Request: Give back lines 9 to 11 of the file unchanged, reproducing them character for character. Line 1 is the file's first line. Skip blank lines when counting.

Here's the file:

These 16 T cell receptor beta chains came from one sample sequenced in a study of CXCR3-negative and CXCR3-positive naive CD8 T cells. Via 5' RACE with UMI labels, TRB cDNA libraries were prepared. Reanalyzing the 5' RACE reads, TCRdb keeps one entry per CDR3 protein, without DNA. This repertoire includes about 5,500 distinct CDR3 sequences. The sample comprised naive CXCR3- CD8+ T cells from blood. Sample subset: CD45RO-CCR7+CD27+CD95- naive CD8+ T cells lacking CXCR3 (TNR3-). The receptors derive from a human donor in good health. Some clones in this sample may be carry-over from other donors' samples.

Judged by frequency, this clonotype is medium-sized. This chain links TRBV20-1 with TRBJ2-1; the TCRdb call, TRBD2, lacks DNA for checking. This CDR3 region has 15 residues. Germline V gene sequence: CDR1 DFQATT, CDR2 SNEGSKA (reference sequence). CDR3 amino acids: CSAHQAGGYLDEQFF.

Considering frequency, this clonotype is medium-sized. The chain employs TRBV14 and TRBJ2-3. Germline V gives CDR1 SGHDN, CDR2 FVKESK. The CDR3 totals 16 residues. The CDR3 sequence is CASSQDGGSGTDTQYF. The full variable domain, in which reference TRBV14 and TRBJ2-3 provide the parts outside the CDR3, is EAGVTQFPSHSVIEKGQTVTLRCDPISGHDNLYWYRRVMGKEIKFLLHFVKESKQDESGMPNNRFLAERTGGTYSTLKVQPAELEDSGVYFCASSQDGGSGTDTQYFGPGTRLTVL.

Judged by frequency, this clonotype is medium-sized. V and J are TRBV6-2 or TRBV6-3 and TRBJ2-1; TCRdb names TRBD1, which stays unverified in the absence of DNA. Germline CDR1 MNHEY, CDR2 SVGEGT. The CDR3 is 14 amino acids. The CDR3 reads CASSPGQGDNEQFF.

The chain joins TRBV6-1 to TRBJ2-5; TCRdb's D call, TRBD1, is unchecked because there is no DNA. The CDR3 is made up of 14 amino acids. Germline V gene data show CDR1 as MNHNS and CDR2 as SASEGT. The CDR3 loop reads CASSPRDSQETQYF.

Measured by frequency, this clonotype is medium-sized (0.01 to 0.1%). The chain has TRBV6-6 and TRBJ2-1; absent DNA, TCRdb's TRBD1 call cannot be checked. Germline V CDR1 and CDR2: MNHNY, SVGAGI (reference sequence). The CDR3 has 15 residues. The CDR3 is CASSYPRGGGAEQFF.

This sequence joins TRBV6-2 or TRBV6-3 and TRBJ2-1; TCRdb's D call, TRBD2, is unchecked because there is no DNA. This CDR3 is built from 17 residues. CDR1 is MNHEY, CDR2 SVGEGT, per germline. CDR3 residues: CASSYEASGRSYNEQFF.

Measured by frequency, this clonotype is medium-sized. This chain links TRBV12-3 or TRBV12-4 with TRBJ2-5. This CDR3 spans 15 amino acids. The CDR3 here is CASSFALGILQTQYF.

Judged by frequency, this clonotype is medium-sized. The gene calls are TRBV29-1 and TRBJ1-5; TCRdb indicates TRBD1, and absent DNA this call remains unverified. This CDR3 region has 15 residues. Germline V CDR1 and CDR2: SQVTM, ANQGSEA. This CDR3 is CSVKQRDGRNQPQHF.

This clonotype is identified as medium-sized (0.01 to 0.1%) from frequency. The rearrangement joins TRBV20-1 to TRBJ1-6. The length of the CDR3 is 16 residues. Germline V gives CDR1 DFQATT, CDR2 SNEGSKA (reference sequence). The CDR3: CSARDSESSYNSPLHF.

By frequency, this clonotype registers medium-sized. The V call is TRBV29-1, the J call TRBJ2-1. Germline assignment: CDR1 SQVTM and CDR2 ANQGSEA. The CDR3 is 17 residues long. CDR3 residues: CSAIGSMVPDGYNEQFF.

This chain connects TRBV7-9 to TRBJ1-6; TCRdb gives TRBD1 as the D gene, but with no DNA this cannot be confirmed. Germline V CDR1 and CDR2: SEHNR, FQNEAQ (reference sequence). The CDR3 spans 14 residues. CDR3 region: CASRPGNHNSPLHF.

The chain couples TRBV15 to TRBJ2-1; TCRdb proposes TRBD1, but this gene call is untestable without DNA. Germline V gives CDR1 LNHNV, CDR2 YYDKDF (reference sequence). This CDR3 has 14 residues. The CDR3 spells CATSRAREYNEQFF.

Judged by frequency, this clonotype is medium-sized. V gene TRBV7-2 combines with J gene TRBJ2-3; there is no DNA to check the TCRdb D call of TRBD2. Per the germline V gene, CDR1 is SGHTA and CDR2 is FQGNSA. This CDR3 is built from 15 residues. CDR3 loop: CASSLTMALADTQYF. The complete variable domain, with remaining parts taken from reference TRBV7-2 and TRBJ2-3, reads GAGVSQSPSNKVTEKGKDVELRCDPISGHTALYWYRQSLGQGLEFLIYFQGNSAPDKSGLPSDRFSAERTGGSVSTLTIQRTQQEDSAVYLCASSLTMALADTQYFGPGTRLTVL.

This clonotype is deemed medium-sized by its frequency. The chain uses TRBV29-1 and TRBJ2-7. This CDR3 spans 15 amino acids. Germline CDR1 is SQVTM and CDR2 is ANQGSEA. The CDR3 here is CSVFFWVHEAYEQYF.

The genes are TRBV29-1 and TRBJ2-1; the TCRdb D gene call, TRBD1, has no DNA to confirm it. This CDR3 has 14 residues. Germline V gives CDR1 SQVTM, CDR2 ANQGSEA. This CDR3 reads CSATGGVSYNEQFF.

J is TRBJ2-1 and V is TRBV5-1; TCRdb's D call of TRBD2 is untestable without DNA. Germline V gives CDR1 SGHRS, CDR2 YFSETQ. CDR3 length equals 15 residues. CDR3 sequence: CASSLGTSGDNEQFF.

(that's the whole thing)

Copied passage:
Judged by frequency, this clonotype is medium-sized. The gene calls are TRBV29-1 and TRBJ1-5; TCRdb indicates TRBD1, and absent DNA this call remains unverified. This CDR3 region has 15 residues. Germline V CDR1 and CDR2: SQVTM, ANQGSEA. This CDR3 is CSVKQRDGRNQPQHF.

This clonotype is identified as medium-sized (0.01 to 0.1%) from frequency. The rearrangement joins TRBV20-1 to TRBJ1-6. The length of the CDR3 is 16 residues. Germline V gives CDR1 DFQATT, CDR2 SNEGSKA (reference sequence). The CDR3: CSARDSESSYNSPLHF.

By frequency, this clonotype registers medium-sized. The V call is TRBV29-1, the J call TRBJ2-1. Germline assignment: CDR1 SQVTM and CDR2 ANQGSEA. The CDR3 is 17 residues long. CDR3 residues: CSAIGSMVPDGYNEQFF.